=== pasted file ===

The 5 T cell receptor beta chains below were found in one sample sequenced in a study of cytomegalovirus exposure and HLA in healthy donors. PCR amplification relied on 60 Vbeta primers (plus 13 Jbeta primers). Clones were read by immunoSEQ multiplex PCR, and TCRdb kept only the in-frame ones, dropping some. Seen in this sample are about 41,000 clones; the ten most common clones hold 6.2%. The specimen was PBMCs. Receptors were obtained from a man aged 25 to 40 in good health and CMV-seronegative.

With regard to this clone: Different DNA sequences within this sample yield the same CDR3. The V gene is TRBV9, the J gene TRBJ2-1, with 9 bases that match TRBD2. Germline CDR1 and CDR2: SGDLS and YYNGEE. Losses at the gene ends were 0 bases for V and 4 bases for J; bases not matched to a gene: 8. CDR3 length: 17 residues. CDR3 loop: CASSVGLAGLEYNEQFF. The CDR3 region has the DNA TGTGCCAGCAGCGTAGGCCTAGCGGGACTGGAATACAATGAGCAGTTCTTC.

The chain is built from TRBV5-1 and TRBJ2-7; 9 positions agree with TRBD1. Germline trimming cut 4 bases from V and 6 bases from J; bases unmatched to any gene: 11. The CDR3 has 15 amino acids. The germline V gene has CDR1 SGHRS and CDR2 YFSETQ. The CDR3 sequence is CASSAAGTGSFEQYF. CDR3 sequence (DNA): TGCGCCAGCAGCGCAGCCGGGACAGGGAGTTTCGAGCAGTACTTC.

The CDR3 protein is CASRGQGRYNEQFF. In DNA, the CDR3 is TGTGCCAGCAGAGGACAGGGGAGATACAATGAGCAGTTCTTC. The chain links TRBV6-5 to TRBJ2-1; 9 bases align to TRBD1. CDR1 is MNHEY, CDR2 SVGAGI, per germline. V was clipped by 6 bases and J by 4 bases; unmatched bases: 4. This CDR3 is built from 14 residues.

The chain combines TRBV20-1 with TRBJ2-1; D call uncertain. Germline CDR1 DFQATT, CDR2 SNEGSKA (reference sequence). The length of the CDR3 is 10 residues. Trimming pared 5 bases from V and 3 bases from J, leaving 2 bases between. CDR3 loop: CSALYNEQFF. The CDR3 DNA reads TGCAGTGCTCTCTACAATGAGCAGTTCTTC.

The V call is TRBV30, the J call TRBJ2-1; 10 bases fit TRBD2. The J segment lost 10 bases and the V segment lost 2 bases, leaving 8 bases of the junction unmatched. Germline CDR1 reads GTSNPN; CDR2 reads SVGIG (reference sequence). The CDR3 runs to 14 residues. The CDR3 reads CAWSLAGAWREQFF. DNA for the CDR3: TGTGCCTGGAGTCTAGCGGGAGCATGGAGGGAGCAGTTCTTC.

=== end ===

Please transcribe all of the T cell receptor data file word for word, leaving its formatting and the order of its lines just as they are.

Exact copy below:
The 5 T cell receptor beta chains below were found in one sample sequenced in a study of cytomegalovirus exposure and HLA in healthy donors. PCR amplification relied on 60 Vbeta primers (plus 13 Jbeta primers). Clones were read by immunoSEQ multiplex PCR, and TCRdb kept only the in-frame ones, dropping some. Seen in this sample are about 41,000 clones; the ten most common clones hold 6.2%. The specimen was PBMCs. Receptors were obtained from a man aged 25 to 40 in good health and CMV-seronegative.

With regard to this clone: Different DNA sequences within this sample yield the same CDR3. The V gene is TRBV9, the J gene TRBJ2-1, with 9 bases that match TRBD2. Germline CDR1 and CDR2: SGDLS and YYNGEE. Losses at the gene ends were 0 bases for V and 4 bases for J; bases not matched to a gene: 8. CDR3 length: 17 residues. CDR3 loop: CASSVGLAGLEYNEQFF. The CDR3 region has the DNA TGTGCCAGCAGCGTAGGCCTAGCGGGACTGGAATACAATGAGCAGTTCTTC.

The chain is built from TRBV5-1 and TRBJ2-7; 9 positions agree with TRBD1. Germline trimming cut 4 bases from V and 6 bases from J; bases unmatched to any gene: 11. The CDR3 has 15 amino acids. The germline V gene has CDR1 SGHRS and CDR2 YFSETQ. The CDR3 sequence is CASSAAGTGSFEQYF. CDR3 sequence (DNA): TGCGCCAGCAGCGCAGCCGGGACAGGGAGTTTCGAGCAGTACTTC.

The CDR3 protein is CASRGQGRYNEQFF. In DNA, the CDR3 is TGTGCCAGCAGAGGACAGGGGAGATACAATGAGCAGTTCTTC. The chain links TRBV6-5 to TRBJ2-1; 9 bases align to TRBD1. CDR1 is MNHEY, CDR2 SVGAGI, per germline. V was clipped by 6 bases and J by 4 bases; unmatched bases: 4. This CDR3 is built from 14 residues.

The chain combines TRBV20-1 with TRBJ2-1; D call uncertain. Germline CDR1 DFQATT, CDR2 SNEGSKA (reference sequence). The length of the CDR3 is 10 residues. Trimming pared 5 bases from V and 3 bases from J, leaving 2 bases between. CDR3 loop: CSALYNEQFF. The CDR3 DNA reads TGCAGTGCTCTCTACAATGAGCAGTTCTTC.

The V call is TRBV30, the J call TRBJ2-1; 10 bases fit TRBD2. The J segment lost 10 bases and the V segment lost 2 bases, leaving 8 bases of the junction unmatched. Germline CDR1 reads GTSNPN; CDR2 reads SVGIG (reference sequence). The CDR3 runs to 14 residues. The CDR3 reads CAWSLAGAWREQFF. DNA for the CDR3: TGTGCCTGGAGTCTAGCGGGAGCATGGAGGGAGCAGTTCTTC.